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How Can Family Caregivers Handle Combativeness in a Loved One with Dementia?

By Mark Schmidt, 9:00 am on November 25, 2019

Handling combative behavior might not have been what you thought you were signing up for when you became a caregiver. However, your senior loved one with dementia may act out occasionally and leave you on the receiving end of aggressive behavior. When this happens, it’s important to remember your loved one likely doesn’t realize the seriousness of his or her actions, and you can use these strategies to infuse a sense of calm into the situation.

Calmly Stand Up for Yourself

Your loved one may be so upset that he or she is acting without thinking. You can direct attention to the behavior by letting your loved one know that he or she cannot continue to act aggressively. As you use this strategy, make sure to keep a calm, clear voice with a measure of authority. Don’t yell since this could antagonize your loved one, but you should make your point that he or she cannot try to harm you.

Not every senior has the same care needs, which means they don’t all need the same type of home care. Tucson families can rely on Home Care Assistance to provide individualized care plans to meet your elderly loved one’s unique care needs. Our holistic Balanced Care Method was designed to help seniors focus on healthy lifestyle habits such as eating nutritious foods, exercising regularly, and maintaining strong social ties, and our Cognitive Therapeutics Method offers mentally stimulating activities that can stave off cognitive decline and delay the onset of dementia.

Minimize the Risk for Injuries

Combative behavior may include anything from hitting you to throwing objects in your direction. Your loved one may also yell and leave you wondering if he or she will take things further. Make sure to stand a safe distance away from your loved one if you believe he or she may become physically aggressive. You should also remove any dangerous objects from the area if your loved one is known to break things.

Offer Empathy

Seniors with dementia can become combative when they feel as though their needs or wishes aren’t being understood. This is especially common when they face difficulties with communication. If you feel safe, try reaching out to your loved one by getting closer to him or her and putting a hand on his or her arm. Establish eye contact, and let your loved one know you’re trying to help. Even if you don’t understand why your loved one is upset, showing you care enough to figure out the situation may get him or her to calm down.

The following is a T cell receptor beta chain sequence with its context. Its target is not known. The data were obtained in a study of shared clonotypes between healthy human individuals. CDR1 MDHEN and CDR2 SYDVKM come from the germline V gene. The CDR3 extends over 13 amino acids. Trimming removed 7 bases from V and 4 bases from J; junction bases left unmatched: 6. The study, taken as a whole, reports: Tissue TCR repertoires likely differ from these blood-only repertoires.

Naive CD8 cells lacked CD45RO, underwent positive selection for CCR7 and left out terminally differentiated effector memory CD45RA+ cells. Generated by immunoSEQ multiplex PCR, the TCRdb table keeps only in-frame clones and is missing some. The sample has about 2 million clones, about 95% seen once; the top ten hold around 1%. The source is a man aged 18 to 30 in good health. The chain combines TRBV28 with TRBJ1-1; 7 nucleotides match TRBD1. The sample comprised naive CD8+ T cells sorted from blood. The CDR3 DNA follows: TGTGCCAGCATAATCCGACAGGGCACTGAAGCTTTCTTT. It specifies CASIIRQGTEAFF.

Request Help from Someone Else

Certain types of combative behavior call for backup. You shouldn’t try to manage your loved one alone if you know he or she tends to become physically aggressive. Having a professional caregiver on call allows you to step away as needed and rely on someone who can calm your loved one down. If your loved one is specifically upset at you, having a new person step in may get him or her to stop acting aggressively.

Families looking for top-rated elder care providers can reach out to Home Care Assistance. From respite care to specialized Alzheimer’s, dementia, stroke, and Parkinson’s care, there are many ways we can make life easier for seniors and their loved ones.

Watch for Early Warning Signs

You might eventually start to notice a pattern for combative behavior. Many seniors with dementia become aggressive at the end of the day when they’re tired. Your loved one may also be more prone to aggression if he or she is hungry or experiencing a memory lapse. Finding ways to prevent known triggers and asking someone to help you during challenging parts of your loved one’s daily routine can minimize the frequency of combative behavior.

Caring for a senior with dementia can be challenging for family caregivers. Luckily, there is dementia home care Tucson, AZ, families can rely on. Professional dementia caregivers help seniors with dementia stay safe and comfortable at home by preventing wandering, providing cognitive stimulation, and assisting with household chores. Call Home Care Assistance today at (520) 276-6555 to schedule a free in-home consultation.